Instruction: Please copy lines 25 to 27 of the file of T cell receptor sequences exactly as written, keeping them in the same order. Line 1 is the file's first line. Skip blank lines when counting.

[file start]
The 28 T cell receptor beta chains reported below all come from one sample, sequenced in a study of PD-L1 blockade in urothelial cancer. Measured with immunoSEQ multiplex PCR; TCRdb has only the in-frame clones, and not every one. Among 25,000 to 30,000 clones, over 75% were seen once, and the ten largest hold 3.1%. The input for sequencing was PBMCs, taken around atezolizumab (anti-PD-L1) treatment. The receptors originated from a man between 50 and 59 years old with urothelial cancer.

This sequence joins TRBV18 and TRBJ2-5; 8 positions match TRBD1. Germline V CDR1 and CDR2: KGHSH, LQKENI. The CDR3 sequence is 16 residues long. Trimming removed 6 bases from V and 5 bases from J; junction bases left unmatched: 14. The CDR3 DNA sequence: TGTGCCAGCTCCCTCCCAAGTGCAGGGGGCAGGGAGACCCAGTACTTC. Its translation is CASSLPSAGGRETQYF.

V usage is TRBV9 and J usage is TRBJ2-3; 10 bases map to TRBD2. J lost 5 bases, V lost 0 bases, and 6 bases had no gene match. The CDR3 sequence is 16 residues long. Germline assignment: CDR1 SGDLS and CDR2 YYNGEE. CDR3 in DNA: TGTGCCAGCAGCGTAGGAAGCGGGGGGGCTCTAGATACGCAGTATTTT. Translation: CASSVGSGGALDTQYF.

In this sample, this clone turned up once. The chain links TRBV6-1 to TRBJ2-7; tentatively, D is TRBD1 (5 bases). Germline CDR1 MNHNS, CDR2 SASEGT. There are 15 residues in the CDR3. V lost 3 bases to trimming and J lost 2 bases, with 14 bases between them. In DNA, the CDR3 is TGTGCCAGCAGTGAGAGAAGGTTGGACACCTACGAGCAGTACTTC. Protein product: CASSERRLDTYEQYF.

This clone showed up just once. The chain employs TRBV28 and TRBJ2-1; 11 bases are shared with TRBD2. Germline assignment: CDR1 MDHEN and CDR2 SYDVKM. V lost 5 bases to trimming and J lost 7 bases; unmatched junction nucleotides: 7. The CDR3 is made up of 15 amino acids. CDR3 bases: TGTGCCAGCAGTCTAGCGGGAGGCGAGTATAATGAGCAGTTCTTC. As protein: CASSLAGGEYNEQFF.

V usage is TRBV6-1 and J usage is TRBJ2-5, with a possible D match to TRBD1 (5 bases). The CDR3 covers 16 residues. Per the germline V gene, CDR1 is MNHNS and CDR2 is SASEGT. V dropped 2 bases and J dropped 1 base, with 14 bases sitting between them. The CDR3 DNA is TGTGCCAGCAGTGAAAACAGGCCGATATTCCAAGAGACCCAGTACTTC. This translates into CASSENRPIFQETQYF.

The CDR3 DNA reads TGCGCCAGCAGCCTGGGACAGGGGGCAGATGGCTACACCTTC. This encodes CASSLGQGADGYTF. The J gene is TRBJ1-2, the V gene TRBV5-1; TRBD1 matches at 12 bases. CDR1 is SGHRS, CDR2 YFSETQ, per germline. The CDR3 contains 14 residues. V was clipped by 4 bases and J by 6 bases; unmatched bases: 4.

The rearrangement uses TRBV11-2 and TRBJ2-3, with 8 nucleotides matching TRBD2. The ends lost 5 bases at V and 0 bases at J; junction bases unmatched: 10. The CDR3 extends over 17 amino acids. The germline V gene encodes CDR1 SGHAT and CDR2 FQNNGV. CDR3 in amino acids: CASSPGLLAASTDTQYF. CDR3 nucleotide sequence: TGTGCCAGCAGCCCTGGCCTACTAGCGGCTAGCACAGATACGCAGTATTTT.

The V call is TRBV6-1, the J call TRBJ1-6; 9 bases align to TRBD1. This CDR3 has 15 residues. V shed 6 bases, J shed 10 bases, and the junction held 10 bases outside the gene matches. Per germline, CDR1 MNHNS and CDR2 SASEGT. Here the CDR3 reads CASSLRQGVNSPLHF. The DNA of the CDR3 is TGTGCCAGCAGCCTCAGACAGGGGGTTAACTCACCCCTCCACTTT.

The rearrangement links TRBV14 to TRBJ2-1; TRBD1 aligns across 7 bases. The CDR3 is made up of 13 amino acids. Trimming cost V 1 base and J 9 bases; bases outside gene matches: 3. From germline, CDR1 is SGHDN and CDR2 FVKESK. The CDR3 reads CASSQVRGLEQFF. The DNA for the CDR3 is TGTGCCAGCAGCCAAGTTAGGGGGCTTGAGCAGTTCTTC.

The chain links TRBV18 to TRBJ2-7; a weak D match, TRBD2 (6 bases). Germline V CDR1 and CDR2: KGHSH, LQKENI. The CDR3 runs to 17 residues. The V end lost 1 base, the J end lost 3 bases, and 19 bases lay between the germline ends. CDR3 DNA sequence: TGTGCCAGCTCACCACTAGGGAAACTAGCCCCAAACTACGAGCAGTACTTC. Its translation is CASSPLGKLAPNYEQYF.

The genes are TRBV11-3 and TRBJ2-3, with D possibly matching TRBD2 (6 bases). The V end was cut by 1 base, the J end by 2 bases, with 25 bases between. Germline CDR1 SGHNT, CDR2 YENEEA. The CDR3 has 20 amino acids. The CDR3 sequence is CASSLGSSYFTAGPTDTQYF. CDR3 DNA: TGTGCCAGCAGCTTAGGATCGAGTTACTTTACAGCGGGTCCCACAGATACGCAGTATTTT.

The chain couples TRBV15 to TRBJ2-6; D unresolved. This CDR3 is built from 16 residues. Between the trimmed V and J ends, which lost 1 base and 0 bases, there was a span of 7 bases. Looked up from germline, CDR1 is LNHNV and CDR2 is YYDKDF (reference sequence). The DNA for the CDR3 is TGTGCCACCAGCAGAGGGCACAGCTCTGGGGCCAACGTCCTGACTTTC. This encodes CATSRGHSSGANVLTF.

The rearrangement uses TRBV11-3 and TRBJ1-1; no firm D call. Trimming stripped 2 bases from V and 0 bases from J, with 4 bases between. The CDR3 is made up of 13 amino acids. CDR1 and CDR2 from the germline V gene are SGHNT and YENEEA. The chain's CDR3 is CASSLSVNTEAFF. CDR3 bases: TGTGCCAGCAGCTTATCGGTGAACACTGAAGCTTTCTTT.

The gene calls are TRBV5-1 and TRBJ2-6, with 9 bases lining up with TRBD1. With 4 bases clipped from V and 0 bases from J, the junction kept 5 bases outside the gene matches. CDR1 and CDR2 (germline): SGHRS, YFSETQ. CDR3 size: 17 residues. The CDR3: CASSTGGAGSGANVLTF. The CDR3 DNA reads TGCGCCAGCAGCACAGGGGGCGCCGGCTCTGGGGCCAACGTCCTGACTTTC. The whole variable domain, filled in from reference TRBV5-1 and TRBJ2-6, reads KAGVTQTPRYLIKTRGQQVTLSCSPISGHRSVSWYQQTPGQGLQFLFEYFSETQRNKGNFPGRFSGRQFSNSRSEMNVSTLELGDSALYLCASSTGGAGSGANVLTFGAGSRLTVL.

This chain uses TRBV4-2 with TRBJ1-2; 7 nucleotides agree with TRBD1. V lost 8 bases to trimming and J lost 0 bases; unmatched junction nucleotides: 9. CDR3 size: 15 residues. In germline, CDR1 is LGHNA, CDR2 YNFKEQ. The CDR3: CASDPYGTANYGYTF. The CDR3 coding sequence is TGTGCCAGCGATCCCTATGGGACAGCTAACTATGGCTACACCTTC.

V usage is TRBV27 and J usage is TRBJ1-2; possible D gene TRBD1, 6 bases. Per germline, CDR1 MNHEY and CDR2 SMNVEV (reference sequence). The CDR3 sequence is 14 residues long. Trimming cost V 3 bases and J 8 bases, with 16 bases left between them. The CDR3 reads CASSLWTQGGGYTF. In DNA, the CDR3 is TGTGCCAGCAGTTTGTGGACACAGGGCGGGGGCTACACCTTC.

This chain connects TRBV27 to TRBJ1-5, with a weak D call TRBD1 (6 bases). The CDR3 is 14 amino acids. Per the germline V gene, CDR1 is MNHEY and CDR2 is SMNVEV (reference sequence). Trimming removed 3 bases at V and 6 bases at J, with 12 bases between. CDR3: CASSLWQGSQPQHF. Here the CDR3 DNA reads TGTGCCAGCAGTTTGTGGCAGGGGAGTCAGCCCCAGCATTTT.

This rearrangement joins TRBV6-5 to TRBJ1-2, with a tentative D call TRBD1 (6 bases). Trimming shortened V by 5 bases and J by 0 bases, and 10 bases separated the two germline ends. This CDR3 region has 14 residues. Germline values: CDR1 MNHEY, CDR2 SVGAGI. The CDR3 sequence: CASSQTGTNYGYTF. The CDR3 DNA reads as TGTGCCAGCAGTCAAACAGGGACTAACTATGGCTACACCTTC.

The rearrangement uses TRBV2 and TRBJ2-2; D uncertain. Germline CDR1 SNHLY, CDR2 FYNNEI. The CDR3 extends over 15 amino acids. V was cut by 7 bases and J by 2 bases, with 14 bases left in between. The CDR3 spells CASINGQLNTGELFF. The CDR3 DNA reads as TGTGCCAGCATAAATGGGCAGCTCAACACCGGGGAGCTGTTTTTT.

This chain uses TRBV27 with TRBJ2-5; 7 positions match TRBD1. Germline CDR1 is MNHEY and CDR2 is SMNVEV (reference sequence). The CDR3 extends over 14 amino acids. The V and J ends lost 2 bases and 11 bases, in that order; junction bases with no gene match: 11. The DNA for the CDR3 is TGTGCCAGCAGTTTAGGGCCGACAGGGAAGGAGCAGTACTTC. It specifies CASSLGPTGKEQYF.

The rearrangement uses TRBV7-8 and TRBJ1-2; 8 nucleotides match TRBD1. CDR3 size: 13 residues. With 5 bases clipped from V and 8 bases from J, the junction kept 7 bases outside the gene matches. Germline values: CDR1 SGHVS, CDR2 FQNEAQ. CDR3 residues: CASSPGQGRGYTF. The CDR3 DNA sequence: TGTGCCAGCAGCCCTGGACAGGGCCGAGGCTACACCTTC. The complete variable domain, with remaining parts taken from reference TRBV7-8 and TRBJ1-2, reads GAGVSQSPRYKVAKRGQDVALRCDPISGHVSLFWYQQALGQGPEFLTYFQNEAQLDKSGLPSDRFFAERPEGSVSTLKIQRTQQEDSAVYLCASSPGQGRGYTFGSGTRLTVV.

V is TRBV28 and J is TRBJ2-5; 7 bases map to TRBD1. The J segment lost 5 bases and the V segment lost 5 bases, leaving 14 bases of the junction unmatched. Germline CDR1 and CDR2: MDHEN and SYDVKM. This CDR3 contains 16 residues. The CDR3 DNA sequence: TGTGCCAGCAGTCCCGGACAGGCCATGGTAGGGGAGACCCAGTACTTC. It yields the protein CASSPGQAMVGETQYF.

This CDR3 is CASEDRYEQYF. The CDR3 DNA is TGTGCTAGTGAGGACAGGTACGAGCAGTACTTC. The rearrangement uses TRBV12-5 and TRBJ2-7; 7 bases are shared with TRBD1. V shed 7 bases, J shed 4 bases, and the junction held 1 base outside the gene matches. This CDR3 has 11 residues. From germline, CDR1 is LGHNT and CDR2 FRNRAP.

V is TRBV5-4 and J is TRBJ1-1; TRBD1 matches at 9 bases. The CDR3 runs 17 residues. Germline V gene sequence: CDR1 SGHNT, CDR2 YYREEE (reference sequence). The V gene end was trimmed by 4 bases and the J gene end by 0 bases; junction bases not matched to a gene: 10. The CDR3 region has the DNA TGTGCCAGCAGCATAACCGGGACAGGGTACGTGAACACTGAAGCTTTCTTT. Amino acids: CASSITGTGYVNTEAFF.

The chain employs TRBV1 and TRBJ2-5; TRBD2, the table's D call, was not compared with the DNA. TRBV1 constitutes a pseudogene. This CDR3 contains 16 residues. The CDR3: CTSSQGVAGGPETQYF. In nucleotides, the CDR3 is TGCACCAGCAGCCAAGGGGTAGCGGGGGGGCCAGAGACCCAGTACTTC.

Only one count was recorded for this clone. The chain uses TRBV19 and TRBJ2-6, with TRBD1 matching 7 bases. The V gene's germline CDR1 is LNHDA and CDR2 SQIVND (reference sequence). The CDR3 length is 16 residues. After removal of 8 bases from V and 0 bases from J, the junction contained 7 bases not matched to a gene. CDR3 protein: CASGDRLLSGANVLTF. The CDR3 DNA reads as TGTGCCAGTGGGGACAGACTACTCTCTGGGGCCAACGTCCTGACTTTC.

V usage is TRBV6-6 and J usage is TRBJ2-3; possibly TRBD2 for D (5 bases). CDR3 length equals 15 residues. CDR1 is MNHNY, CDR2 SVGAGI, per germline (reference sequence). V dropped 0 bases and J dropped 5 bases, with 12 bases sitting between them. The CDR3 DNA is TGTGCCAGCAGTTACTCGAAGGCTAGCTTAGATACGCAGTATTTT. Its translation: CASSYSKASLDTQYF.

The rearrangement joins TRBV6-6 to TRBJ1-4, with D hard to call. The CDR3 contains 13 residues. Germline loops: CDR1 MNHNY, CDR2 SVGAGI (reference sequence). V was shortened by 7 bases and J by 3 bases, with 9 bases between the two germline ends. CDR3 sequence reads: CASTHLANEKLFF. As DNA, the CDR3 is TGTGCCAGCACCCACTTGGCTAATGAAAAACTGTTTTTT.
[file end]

V is TRBV5-4 and J is TRBJ1-1; TRBD1 matches at 9 bases. The CDR3 runs 17 residues. Germline V gene sequence: CDR1 SGHNT, CDR2 YYREEE (reference sequence). The V gene end was trimmed by 4 bases and the J gene end by 0 bases; junction bases not matched to a gene: 10. The CDR3 region has the DNA TGTGCCAGCAGCATAACCGGGACAGGGTACGTGAACACTGAAGCTTTCTTT. Amino acids: CASSITGTGYVNTEAFF.

The chain employs TRBV1 and TRBJ2-5; TRBD2, the table's D call, was not compared with the DNA. TRBV1 constitutes a pseudogene. This CDR3 contains 16 residues. The CDR3: CTSSQGVAGGPETQYF. In nucleotides, the CDR3 is TGCACCAGCAGCCAAGGGGTAGCGGGGGGGCCAGAGACCCAGTACTTC.

Only one count was recorded for this clone. The chain uses TRBV19 and TRBJ2-6, with TRBD1 matching 7 bases. The V gene's germline CDR1 is LNHDA and CDR2 SQIVND (reference sequence). The CDR3 length is 16 residues. After removal of 8 bases from V and 0 bases from J, the junction contained 7 bases not matched to a gene. CDR3 protein: CASGDRLLSGANVLTF. The CDR3 DNA reads as TGTGCCAGTGGGGACAGACTACTCTCTGGGGCCAACGTCCTGACTTTC.